Visit to Ise in the Twentieth Year of Heisei Period – Part 2

森羅万象第6巻 表紙

I applied for Dai Dai Kagura(大々神楽) at the place of Geku Kaguraden(外宮神楽殿)for receiving Ofuda, a kind of talisman. I wrote my name on the application form as a representative of my family on and as the kind of prayer, selected the checkbox of “Expressing Gratitude to God.” Next time I pay a visit, I’m going to select “Praying for National Prosperity.” And I wrote the number of attendants.

  • apply for A  Aを申し込む
  • representative 代表者
  • gratitude 感謝の気持ち
  • prosperity 繁栄
  • attendant 出席者

This time, I received the prayer service together with my acquaintance’s family. We entered the waiting room hoping that our children would learn Japanese culture. As it was early morning, we were alone in the room, which was very large and clean. Waiting about 20 minutes, I heard a priest call my name and we headed for the sanctuary in the rear of the waiting room.

  • acquaintance 知人
  • priest 神官
  • head 向かう
  • sanctuary 神殿
  • rear 後ろ

After a priest held a purification ceremony for a short time, two shrine maidens performed a ritual of putting Ofuda and offerings, such as dried bonito, dried cuttlefish, kelp, salt, rice, tea and sake, on the altar. The ritual was really great. One shrine maiden appears from an inner room with the offerings on her hands, and the other shrine maiden receives the offering at the entrance of the sanctuary and put them on the altar. They repeat this many times in front of visitors. Ther delicate moves coincide with each other perfectly.They never fail to bend their knees once just before going to the front of the altar. I heard that this behavior means to express respect to God by crouching when crossing the centerline of the altar because the centerline, called Seichu(正中), is esteemed in shinto.

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  • purification ceremony お祓い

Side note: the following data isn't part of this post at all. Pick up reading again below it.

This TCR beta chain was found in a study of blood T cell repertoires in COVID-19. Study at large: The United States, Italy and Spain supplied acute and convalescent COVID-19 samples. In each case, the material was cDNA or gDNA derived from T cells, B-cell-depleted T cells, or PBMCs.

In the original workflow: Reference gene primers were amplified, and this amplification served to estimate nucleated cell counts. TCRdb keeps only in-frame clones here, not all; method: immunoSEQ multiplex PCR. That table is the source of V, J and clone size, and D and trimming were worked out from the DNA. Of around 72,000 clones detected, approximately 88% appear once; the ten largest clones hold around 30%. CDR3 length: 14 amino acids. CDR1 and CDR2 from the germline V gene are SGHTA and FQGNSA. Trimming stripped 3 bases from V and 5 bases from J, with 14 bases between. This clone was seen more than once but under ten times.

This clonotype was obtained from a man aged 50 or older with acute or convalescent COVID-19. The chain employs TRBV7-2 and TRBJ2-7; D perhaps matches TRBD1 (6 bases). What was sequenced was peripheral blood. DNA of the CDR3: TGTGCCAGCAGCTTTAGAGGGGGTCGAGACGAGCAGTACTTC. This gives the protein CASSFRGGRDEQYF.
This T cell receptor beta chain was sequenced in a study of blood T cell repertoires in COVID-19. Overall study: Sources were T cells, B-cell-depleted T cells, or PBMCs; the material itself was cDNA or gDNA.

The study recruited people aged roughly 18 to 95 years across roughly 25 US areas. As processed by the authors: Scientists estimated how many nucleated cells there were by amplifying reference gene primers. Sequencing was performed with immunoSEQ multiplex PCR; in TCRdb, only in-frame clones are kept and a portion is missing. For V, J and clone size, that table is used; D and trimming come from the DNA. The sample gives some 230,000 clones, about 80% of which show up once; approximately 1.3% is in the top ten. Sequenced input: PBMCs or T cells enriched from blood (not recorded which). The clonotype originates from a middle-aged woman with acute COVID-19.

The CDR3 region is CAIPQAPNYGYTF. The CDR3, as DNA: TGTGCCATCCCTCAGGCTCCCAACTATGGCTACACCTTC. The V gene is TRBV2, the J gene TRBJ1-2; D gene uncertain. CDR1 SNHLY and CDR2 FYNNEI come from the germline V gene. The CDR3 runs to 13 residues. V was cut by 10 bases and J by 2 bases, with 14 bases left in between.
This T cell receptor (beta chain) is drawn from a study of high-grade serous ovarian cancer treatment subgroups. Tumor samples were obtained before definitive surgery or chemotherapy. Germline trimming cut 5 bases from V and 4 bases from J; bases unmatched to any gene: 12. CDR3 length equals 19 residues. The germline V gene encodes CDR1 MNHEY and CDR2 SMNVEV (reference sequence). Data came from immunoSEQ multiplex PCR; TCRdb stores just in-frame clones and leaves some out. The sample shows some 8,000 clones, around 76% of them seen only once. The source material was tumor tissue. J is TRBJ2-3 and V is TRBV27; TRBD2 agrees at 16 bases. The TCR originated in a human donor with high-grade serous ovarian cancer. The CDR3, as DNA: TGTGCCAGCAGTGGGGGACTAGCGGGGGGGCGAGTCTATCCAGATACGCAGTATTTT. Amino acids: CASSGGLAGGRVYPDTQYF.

• shrine maiden 巫女
  • ritual 儀式
  • offering 供物
  • altar 祭壇
  • inner 奥の
  • delicate 繊細な
  • coincide 一致する
  • bend 曲げる
  • behavior 振る舞い
  • respect 尊敬
  • crouch 屈む
  • esteem 重んじる

What impressed me most this time was the two shrine maidens, for the young shrine maidens who looked around 20 years old were approached by the holy spirit. There were several high ranked male shinto priests there, but only the two shrine maidens were approached by the energy of the holy spirit. Occasionally, I find some shrine maidens who are playgirls in private these days. But the shrine maidens of Ise Grand Shrine(伊勢神宮) were quite different. I perceived they trained themselves very hard everyday. They must have had no private time. They were the very holy women the holy spirit could come close to.

  • impress 感銘を与える
  • approach 近く
  • high ranked 高位の
  • occasionally 時折
  • perceive 知覚する
  • train 鍛える

Another thing I learned this time was a shinto prayer offered by a high ranked priest before the ritual. I had never heard such a prayer before. It was said slowly and softly as if it were a story. The way the priest said it was like the vocalization for converting the gentle spiritual waves of Ise Grand Shrine into words.

  • story 物語
  • vocalization 発声法
  • convert 変換する

If you’d like to receive the prayer service at Ise Grand Shrine, I think Okagura(御神楽), the basic performance for which you need to pay more than 1500o yen, is enough. We thought it was expensive at first, but a great Ofuda and delicious Shinsen(神饌) specially made of fish caught in the sea owned by Ise Grand Shrine we received at the end of the ceremony were worth what we paid.

  • expensive 高価な
  • worth 価値がある

The large Ofuda was too big to be enshrined in my household shinto altar, so I stood it, with it in its wooden box and the lid opened, on the left side of the altar. You can lay it with its wooden box closed, too. If you don’t have your own shinto altar, you can stand it because of its thickness. As long as you offer Sakaki plant and water to Ofuda, the holy energy can come close to it. If you can not get Sakaki, change the water when you can do it.

To be continued.

  • enshrine 祀る
  • thickness 厚み
  • as long as S+V SがVする限り

生かして頂いて ありがとう御座位ます

I Ka Shi Te I Ta Da I Te  A Ri Ga To U Go Za I Ma Su

Thank you so much for keeping me/us alive.

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